If he deals with it openly and has colleagues and fellow students who support him, then he will also learn to deal with weakness in color.
Then he just knows that this strange color he sees is exactly color X.

Then he just knows that this strange color he sees is exactly color X.

The problem is that it's not a weird color, rather certain colors are indistinguishable. They just look the same to someone with color blindness.

And I don't think that's a major handicap. In a bio lecture with us, the professor pointed to the wall with his early laser pointer and asked if there was anyone who couldn't see this point. Normally there would always be a few students with red-green weaknesses. So can't be anything out of the ordinary. :-)

At least nobody checks whether he has such a weakness. It may well be that he has to come up with something in one subject or another during his studies.


And afterwards he should just choose a subject where it is least restrictive.
For example cyanosis: It's not that common now, the patient usually has other corresponding symptoms (e.g. proper dyspnea) and the doctor is rarely alone in such a situation.

Overall, it certainly also depends on the extent of the color weakness. He can have it tested exactly by the ophthalmologist.

If it goes after that, no doctor should practice if he has a cold and can't smell anything, because then he might miss a pioneering smell (our forensic doctor wants to pretend).

However, if you cannot distinguish between yellow and green pus ....: - oopss: -oopss: -biscuit

if he really wants to become a doctor, then under no circumstances should it fail because he is color blind !! that is really not the restriction that could prevent the exercise of the profession!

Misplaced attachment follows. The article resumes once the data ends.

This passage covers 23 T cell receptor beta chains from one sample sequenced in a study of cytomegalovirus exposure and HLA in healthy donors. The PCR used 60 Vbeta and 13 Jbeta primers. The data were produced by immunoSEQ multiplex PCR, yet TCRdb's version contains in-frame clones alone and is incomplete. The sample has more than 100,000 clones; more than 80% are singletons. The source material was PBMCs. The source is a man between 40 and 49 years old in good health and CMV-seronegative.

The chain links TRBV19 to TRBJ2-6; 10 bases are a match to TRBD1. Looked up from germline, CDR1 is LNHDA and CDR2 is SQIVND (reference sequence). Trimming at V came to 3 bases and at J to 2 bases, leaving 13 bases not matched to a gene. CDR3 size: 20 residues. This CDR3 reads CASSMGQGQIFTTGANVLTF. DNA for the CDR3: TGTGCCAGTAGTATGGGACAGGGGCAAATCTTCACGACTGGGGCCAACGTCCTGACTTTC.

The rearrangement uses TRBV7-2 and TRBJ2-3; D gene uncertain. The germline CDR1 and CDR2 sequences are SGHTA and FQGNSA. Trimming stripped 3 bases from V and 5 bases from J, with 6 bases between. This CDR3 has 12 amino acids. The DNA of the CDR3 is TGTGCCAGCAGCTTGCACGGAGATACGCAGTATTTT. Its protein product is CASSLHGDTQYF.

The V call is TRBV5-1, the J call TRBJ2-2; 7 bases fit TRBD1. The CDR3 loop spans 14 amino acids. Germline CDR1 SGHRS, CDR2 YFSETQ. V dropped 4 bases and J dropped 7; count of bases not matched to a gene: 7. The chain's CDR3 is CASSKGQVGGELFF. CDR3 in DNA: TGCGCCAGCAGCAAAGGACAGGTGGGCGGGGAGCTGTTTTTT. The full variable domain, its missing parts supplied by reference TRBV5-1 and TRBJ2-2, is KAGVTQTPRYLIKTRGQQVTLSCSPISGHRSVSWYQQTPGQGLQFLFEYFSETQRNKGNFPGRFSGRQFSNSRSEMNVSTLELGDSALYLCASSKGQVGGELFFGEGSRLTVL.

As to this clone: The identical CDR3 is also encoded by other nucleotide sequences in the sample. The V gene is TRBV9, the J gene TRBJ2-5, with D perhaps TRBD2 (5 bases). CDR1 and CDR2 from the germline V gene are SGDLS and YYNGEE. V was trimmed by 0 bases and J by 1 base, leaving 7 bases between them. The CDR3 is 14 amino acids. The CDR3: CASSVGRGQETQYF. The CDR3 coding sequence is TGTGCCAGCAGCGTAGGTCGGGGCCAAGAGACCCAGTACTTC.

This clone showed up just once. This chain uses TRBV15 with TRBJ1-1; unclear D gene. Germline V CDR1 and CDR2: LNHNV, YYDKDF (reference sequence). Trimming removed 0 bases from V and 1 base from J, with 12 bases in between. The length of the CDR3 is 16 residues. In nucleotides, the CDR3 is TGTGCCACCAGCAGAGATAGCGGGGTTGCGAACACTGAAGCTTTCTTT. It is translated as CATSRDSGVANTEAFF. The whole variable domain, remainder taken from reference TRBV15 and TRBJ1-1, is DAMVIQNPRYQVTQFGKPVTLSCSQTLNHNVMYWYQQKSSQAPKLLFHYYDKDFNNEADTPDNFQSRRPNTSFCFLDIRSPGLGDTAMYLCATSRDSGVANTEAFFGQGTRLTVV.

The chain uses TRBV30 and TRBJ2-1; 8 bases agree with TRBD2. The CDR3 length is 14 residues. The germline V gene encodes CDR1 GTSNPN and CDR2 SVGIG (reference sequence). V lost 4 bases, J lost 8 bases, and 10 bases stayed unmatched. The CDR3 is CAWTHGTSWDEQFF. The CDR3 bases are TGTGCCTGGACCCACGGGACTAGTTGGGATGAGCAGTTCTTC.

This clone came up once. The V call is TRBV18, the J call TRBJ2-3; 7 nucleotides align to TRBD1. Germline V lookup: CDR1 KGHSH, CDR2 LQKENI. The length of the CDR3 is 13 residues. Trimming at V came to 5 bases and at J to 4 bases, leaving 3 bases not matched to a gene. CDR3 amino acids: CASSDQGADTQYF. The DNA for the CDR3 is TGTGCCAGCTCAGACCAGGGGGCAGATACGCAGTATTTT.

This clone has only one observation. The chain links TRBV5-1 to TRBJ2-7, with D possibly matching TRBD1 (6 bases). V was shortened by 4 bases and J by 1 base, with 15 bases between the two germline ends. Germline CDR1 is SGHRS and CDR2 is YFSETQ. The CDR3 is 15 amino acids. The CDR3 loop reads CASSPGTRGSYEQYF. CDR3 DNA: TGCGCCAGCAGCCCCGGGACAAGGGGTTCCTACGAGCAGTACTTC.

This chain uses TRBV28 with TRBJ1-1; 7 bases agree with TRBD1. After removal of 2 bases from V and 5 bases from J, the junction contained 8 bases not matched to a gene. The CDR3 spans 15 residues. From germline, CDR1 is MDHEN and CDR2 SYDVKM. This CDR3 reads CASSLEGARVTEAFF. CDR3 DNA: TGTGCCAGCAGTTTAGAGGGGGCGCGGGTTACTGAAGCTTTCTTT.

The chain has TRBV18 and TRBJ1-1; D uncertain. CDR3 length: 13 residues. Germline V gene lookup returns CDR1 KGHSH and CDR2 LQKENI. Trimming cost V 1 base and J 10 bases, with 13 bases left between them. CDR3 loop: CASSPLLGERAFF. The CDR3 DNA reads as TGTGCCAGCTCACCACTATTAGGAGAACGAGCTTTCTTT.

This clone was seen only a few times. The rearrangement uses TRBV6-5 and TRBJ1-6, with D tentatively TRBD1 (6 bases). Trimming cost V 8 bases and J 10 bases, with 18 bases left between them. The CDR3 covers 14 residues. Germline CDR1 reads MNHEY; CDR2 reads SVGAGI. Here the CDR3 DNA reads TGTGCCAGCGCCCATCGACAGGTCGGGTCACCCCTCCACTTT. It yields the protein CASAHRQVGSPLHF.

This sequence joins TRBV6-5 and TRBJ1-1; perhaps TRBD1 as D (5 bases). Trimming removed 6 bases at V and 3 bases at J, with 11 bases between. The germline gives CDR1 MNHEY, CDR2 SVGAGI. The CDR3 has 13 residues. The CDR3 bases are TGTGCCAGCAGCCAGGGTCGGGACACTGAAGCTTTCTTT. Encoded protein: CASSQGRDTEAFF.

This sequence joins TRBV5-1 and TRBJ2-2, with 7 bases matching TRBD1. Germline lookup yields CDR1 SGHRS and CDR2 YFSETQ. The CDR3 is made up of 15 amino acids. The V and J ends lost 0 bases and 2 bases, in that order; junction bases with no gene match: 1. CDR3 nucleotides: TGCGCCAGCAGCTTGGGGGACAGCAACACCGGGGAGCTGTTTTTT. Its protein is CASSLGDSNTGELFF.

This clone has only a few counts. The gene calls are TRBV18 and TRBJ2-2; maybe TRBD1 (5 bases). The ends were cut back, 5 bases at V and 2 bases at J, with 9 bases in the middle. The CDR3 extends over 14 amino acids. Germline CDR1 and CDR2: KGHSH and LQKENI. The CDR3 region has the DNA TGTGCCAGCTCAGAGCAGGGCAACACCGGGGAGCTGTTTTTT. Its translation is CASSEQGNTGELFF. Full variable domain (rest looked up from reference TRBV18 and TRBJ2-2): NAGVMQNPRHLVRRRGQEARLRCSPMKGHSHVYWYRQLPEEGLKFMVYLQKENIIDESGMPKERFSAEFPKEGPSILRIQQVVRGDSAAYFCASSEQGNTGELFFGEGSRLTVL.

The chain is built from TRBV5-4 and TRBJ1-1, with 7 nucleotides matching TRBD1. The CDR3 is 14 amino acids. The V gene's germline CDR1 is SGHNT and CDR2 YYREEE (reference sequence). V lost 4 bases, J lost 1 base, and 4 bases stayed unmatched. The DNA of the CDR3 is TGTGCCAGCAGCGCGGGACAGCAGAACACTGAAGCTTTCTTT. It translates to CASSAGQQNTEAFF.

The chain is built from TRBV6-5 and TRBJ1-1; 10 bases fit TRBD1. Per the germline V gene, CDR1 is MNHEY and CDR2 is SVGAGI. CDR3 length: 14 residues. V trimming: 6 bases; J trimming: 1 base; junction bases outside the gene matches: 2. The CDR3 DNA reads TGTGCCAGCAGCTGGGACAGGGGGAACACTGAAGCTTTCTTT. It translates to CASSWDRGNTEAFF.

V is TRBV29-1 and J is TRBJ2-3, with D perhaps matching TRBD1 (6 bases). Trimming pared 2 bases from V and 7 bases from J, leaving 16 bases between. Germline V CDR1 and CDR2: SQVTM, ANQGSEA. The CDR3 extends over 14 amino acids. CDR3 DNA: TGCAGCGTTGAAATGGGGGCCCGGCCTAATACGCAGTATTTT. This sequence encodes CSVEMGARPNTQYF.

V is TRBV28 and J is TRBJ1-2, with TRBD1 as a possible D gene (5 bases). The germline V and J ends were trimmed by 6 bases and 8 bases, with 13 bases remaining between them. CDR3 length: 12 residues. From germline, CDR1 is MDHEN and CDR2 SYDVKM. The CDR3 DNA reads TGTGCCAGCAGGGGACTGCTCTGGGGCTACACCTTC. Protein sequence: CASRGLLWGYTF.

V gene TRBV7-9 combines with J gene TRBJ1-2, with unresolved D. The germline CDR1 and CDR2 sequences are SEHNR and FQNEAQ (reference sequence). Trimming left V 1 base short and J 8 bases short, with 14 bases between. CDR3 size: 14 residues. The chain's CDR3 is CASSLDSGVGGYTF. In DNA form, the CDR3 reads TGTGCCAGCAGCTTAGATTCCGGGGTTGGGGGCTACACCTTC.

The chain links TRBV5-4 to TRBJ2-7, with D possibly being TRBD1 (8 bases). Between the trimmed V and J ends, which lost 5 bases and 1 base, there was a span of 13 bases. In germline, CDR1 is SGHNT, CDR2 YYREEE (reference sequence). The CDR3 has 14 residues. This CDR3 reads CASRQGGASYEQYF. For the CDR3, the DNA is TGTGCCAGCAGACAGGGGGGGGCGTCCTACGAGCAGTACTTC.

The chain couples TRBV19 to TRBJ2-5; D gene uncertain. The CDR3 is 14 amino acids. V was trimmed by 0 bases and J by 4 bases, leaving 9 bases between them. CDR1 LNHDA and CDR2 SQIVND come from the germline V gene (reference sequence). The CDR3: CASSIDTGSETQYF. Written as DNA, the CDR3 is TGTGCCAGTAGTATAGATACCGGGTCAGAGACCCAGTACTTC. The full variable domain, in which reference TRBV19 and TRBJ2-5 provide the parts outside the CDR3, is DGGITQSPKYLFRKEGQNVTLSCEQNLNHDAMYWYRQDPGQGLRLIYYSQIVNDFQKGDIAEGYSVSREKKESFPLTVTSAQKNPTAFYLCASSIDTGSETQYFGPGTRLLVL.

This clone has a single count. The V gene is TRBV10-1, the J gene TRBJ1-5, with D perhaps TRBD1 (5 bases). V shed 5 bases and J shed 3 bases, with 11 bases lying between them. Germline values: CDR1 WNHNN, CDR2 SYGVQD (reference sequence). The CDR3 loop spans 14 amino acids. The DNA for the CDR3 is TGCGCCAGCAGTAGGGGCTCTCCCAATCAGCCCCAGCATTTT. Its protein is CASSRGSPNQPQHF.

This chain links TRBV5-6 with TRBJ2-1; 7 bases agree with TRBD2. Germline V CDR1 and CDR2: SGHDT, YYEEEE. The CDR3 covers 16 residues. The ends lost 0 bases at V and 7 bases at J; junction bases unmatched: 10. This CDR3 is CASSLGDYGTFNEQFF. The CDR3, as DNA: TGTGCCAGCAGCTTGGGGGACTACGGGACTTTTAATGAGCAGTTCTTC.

We are partly convinced that he could possibly misjudge cyanosis
I do not think so. Take a look at a high-resolution black and white picture of a cyanotic patient who even looks sick in monochrome.

The cyanosis is clear to me, I often have to do with it .. I gave a really stupid example, but we had no better idea. But still there is always the possibility that he e.g. in acute situations wrong conclusions a.G. draws his weakness or ??
The thought with the ophthalmologist came to us too, he wants to do that in order to even have black and white what is actually broken with him because, as I said, the color tables gave a comscihes result.but well ... I'm curious what because I still come for opinions because I always like to learn about the openness in this regard.

But still there is always the possibility that he e.g. in acute situations wrong conclusions a.G. draws his weakness or ??

Yes, there is a possibility. But every doctor has some weaknesses and therefore regularly makes wrong decisions. That's the way it is, where people work, mistakes happen. Whether this is because the doctor cannot see any colors or is sometimes a little unfocused, it comes out the same in the end. Of course, it is important to minimize mistakes. But when I find out every day that some doctors give arbitrary diagnoses over the phone and prefer to send a KTW over instead of even looking at the patient, then I think that one should start eliminating mistakes at another end.

So he shouldn't be a nuclear medicine doctor (they have colored pictures), and neither should he become a pathologist (they have colored pictures). Otherwise it shouldn't really matter.